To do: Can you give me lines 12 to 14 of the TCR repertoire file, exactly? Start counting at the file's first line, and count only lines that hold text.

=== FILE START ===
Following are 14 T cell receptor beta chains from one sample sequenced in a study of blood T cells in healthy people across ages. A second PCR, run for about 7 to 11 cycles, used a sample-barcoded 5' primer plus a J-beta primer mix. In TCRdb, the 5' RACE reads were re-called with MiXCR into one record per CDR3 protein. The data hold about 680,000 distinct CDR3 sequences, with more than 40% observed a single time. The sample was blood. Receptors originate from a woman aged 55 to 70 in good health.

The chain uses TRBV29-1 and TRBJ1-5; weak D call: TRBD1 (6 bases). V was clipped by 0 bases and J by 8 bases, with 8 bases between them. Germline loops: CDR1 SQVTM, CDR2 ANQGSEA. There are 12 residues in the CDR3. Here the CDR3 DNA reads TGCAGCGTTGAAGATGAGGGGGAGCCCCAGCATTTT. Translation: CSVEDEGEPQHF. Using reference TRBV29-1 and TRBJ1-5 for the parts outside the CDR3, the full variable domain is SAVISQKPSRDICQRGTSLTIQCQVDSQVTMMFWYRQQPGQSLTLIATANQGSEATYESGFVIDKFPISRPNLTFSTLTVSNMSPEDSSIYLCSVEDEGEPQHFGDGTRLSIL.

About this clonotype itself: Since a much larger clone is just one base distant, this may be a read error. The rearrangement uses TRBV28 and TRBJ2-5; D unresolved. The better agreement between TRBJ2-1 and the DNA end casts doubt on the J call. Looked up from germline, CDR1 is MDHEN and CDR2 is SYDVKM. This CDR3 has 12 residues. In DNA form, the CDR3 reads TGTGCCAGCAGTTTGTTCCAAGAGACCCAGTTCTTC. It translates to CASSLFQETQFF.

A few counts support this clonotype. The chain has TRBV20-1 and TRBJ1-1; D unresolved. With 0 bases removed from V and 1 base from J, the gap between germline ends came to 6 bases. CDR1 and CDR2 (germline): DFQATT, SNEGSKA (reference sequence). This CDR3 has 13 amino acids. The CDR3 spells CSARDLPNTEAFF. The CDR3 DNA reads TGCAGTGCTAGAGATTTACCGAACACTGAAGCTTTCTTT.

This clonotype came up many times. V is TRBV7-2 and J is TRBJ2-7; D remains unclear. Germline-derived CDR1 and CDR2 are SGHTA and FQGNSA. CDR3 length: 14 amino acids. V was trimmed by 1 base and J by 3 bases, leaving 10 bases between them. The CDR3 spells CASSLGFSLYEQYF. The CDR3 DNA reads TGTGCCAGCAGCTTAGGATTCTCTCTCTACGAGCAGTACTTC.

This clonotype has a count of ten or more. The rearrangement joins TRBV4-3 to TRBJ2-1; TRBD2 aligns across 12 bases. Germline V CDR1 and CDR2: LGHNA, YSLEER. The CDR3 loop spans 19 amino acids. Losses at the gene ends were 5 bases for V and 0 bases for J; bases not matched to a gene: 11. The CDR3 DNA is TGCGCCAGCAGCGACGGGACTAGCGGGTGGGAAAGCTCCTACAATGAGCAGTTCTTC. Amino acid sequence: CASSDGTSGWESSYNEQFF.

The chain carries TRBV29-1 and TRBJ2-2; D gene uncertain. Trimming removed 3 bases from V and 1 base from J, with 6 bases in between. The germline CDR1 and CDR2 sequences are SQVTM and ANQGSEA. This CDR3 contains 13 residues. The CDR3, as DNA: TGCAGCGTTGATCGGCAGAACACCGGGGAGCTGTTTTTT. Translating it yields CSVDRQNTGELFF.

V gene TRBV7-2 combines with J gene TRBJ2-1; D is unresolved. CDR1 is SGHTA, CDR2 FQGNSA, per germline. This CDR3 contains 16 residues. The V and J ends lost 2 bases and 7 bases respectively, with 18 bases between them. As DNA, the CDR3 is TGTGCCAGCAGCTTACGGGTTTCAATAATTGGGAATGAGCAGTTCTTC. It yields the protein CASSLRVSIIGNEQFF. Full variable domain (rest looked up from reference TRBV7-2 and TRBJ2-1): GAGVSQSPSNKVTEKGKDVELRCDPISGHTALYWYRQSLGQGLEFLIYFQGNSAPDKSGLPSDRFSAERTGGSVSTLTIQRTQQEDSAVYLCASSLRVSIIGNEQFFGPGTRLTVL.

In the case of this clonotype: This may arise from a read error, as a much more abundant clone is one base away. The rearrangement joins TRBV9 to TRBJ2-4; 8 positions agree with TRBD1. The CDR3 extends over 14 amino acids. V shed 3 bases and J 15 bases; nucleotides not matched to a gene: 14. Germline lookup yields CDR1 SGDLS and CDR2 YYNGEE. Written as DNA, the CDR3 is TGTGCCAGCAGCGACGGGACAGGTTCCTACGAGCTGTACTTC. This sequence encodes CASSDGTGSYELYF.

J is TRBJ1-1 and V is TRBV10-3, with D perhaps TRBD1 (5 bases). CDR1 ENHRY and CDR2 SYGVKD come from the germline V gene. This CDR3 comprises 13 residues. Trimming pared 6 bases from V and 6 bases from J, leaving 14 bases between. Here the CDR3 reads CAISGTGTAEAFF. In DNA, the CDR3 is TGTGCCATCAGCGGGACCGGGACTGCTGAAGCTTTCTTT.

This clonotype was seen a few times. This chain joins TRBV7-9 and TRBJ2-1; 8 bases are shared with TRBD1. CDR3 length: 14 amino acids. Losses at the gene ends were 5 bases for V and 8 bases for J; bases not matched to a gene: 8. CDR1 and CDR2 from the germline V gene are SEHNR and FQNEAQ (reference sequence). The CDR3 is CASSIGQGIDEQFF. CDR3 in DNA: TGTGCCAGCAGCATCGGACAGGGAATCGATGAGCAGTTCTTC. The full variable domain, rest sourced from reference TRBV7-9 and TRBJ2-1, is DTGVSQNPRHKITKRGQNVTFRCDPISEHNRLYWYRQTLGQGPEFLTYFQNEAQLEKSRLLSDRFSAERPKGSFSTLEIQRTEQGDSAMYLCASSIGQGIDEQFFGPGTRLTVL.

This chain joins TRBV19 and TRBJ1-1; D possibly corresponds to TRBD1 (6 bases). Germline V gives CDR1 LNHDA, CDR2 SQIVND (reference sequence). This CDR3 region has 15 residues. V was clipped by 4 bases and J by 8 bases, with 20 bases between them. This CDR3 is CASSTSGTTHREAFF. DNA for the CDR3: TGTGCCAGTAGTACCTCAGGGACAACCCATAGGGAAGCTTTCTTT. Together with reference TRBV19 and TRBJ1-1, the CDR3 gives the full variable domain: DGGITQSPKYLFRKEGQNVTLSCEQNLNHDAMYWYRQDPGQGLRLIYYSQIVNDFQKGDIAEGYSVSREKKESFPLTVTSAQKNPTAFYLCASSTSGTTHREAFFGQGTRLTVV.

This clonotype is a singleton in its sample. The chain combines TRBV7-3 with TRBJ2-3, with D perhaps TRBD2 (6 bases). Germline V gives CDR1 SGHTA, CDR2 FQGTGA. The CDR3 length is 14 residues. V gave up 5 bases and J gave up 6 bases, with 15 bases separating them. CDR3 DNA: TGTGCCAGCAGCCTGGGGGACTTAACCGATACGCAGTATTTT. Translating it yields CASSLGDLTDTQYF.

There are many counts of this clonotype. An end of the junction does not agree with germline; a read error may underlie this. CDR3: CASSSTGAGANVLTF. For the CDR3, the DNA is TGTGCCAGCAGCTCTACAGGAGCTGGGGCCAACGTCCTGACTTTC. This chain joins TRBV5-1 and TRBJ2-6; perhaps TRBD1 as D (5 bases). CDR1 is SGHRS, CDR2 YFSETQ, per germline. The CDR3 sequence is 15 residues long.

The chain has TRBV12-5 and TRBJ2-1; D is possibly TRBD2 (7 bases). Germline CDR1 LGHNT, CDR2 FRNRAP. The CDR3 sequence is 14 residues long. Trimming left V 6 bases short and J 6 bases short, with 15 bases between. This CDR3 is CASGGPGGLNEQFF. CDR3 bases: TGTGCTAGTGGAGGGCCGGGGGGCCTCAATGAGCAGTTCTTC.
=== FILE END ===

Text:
This chain joins TRBV19 and TRBJ1-1; D possibly corresponds to TRBD1 (6 bases). Germline V gives CDR1 LNHDA, CDR2 SQIVND (reference sequence). This CDR3 region has 15 residues. V was clipped by 4 bases and J by 8 bases, with 20 bases between them. This CDR3 is CASSTSGTTHREAFF. DNA for the CDR3: TGTGCCAGTAGTACCTCAGGGACAACCCATAGGGAAGCTTTCTTT. Together with reference TRBV19 and TRBJ1-1, the CDR3 gives the full variable domain: DGGITQSPKYLFRKEGQNVTLSCEQNLNHDAMYWYRQDPGQGLRLIYYSQIVNDFQKGDIAEGYSVSREKKESFPLTVTSAQKNPTAFYLCASSTSGTTHREAFFGQGTRLTVV.

This clonotype is a singleton in its sample. The chain combines TRBV7-3 with TRBJ2-3, with D perhaps TRBD2 (6 bases). Germline V gives CDR1 SGHTA, CDR2 FQGTGA. The CDR3 length is 14 residues. V gave up 5 bases and J gave up 6 bases, with 15 bases separating them. CDR3 DNA: TGTGCCAGCAGCCTGGGGGACTTAACCGATACGCAGTATTTT. Translating it yields CASSLGDLTDTQYF.

There are many counts of this clonotype. An end of the junction does not agree with germline; a read error may underlie this. CDR3: CASSSTGAGANVLTF. For the CDR3, the DNA is TGTGCCAGCAGCTCTACAGGAGCTGGGGCCAACGTCCTGACTTTC. This chain joins TRBV5-1 and TRBJ2-6; perhaps TRBD1 as D (5 bases). CDR1 is SGHRS, CDR2 YFSETQ, per germline. The CDR3 sequence is 15 residues long.